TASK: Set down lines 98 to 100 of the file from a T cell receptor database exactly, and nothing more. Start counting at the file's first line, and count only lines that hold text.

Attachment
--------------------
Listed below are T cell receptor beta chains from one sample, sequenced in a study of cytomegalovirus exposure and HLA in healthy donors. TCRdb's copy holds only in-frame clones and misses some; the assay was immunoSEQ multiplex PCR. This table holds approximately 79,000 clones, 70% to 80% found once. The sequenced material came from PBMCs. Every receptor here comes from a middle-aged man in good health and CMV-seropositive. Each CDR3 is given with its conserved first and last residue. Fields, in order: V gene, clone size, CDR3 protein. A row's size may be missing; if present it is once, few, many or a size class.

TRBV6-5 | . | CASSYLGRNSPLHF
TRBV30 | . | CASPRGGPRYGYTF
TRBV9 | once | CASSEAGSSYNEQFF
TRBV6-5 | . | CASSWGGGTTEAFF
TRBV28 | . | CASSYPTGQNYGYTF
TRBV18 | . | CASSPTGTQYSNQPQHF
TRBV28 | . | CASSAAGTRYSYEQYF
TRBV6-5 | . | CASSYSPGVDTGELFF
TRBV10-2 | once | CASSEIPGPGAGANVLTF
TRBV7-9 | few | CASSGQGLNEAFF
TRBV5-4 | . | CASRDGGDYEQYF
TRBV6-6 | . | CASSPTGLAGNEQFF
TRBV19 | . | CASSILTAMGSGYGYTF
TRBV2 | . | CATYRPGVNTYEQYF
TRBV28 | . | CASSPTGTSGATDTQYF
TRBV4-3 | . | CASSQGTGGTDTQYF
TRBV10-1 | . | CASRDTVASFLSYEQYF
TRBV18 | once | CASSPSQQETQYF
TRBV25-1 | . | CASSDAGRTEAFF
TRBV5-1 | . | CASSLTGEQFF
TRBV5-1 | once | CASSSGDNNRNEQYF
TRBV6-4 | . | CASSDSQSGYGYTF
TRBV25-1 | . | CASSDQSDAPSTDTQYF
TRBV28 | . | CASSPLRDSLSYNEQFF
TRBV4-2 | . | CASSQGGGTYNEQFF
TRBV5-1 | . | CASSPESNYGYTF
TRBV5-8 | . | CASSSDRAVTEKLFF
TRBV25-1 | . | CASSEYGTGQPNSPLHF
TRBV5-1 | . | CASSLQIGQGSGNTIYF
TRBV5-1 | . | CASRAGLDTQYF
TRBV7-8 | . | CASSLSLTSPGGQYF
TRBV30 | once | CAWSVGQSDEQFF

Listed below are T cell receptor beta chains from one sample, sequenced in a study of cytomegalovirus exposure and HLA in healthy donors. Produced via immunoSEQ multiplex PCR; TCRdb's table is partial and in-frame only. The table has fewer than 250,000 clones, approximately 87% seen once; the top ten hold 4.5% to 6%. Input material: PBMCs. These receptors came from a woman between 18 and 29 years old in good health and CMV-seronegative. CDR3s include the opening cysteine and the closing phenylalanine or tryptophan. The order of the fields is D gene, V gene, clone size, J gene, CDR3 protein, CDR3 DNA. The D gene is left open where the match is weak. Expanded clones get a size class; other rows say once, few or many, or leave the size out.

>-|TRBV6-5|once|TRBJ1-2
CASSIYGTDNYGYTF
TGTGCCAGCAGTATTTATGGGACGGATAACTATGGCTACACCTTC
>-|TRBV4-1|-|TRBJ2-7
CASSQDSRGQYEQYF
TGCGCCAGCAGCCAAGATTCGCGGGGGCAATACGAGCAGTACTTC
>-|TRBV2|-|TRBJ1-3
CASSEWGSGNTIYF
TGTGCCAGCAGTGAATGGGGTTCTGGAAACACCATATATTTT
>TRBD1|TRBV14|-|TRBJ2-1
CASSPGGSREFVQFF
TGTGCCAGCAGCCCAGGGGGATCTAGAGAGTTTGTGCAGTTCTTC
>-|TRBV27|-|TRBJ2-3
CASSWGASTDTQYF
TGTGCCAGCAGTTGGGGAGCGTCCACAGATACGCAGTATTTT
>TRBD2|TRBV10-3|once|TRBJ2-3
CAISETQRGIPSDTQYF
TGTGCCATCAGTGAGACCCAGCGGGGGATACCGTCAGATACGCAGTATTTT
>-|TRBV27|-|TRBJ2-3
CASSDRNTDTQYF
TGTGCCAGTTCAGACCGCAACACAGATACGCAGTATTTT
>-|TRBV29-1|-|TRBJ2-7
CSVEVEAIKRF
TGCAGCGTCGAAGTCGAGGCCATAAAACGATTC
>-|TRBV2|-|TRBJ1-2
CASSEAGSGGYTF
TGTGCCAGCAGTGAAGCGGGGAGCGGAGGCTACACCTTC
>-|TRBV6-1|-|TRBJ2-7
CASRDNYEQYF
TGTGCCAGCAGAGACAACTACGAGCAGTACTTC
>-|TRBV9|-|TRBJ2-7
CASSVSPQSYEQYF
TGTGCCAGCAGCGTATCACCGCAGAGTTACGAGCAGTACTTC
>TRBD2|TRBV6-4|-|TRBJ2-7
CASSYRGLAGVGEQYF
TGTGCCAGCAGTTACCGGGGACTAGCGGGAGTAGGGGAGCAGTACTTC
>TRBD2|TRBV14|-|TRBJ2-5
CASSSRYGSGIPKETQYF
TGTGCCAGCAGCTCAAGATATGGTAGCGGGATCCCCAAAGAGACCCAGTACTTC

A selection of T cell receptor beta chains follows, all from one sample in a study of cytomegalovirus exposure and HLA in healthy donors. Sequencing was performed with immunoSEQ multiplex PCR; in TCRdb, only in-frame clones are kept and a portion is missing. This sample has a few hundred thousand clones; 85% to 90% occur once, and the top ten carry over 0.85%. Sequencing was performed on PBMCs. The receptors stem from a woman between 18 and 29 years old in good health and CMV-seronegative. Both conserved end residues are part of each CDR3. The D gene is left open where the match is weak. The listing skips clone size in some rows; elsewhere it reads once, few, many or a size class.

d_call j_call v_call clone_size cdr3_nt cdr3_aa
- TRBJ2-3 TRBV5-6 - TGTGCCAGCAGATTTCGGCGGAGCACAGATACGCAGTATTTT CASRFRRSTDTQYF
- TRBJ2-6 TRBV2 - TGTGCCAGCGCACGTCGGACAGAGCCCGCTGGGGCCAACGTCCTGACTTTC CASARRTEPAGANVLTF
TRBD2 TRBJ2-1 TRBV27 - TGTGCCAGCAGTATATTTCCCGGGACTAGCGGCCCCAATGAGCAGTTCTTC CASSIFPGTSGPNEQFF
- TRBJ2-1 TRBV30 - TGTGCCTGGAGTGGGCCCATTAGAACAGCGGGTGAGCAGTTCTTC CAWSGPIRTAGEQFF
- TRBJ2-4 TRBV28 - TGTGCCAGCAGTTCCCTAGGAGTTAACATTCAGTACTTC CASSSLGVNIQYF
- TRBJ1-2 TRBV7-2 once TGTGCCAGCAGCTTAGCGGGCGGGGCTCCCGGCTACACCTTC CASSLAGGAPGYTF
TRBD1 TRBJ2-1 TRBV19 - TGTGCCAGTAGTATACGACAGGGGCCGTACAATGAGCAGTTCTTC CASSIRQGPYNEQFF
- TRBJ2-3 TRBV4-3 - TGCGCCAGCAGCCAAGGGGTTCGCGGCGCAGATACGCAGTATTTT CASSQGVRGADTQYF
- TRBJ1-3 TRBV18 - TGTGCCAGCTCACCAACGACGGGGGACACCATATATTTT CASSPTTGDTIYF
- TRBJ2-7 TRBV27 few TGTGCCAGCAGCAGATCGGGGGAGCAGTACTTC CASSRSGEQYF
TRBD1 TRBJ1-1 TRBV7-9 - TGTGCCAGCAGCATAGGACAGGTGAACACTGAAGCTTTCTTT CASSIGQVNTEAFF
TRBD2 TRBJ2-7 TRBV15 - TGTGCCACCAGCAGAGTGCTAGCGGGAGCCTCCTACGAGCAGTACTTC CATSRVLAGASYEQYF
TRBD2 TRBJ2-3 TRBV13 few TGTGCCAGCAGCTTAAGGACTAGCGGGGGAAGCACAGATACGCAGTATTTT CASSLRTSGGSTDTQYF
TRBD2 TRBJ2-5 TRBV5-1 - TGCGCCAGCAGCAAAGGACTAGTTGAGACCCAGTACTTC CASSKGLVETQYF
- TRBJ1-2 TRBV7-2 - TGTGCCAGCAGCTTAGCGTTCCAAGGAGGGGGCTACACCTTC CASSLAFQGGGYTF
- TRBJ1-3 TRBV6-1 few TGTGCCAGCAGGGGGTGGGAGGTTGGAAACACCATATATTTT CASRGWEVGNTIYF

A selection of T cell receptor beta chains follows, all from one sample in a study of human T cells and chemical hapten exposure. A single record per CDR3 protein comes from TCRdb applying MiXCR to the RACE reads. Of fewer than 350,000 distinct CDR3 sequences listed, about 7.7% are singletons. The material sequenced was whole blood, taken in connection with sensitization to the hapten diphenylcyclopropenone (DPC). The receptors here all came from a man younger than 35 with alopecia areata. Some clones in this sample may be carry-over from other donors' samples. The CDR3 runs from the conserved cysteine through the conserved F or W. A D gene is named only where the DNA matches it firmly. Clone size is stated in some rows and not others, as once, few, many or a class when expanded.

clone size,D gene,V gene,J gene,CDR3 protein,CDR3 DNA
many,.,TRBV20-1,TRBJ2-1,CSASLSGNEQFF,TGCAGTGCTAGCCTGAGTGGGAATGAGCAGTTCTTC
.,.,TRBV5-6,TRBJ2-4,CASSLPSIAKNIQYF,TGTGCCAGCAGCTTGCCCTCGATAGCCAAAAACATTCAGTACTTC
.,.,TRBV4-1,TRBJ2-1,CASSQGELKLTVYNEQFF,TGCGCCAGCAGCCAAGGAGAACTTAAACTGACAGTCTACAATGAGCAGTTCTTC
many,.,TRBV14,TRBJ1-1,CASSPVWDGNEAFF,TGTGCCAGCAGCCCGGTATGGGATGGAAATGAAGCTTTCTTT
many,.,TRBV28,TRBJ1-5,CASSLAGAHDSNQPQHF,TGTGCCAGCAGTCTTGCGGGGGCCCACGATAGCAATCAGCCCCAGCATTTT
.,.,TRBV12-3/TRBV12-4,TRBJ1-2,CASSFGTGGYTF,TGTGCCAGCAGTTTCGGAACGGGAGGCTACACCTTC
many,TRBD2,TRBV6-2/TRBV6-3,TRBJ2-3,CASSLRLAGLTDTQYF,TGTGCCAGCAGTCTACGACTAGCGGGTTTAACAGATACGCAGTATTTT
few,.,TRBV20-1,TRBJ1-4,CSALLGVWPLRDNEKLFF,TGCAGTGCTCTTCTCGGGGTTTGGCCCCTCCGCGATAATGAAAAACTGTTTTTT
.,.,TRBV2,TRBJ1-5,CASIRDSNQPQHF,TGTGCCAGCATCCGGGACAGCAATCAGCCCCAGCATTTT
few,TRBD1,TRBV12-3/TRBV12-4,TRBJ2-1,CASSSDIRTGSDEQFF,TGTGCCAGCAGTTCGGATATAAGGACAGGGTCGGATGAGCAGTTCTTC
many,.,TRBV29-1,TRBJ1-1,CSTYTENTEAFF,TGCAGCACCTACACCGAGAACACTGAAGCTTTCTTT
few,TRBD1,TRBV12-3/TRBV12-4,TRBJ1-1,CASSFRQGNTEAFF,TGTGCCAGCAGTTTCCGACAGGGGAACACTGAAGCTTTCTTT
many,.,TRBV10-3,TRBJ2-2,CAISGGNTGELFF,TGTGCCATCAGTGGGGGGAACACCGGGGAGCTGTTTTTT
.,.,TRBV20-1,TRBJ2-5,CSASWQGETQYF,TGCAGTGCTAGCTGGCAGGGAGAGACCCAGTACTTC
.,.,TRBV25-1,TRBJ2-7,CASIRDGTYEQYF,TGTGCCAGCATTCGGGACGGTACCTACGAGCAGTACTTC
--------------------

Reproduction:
many,.,TRBV28,TRBJ1-5,CASSLAGAHDSNQPQHF,TGTGCCAGCAGTCTTGCGGGGGCCCACGATAGCAATCAGCCCCAGCATTTT
.,.,TRBV12-3/TRBV12-4,TRBJ1-2,CASSFGTGGYTF,TGTGCCAGCAGTTTCGGAACGGGAGGCTACACCTTC
many,TRBD2,TRBV6-2/TRBV6-3,TRBJ2-3,CASSLRLAGLTDTQYF,TGTGCCAGCAGTCTACGACTAGCGGGTTTAACAGATACGCAGTATTTT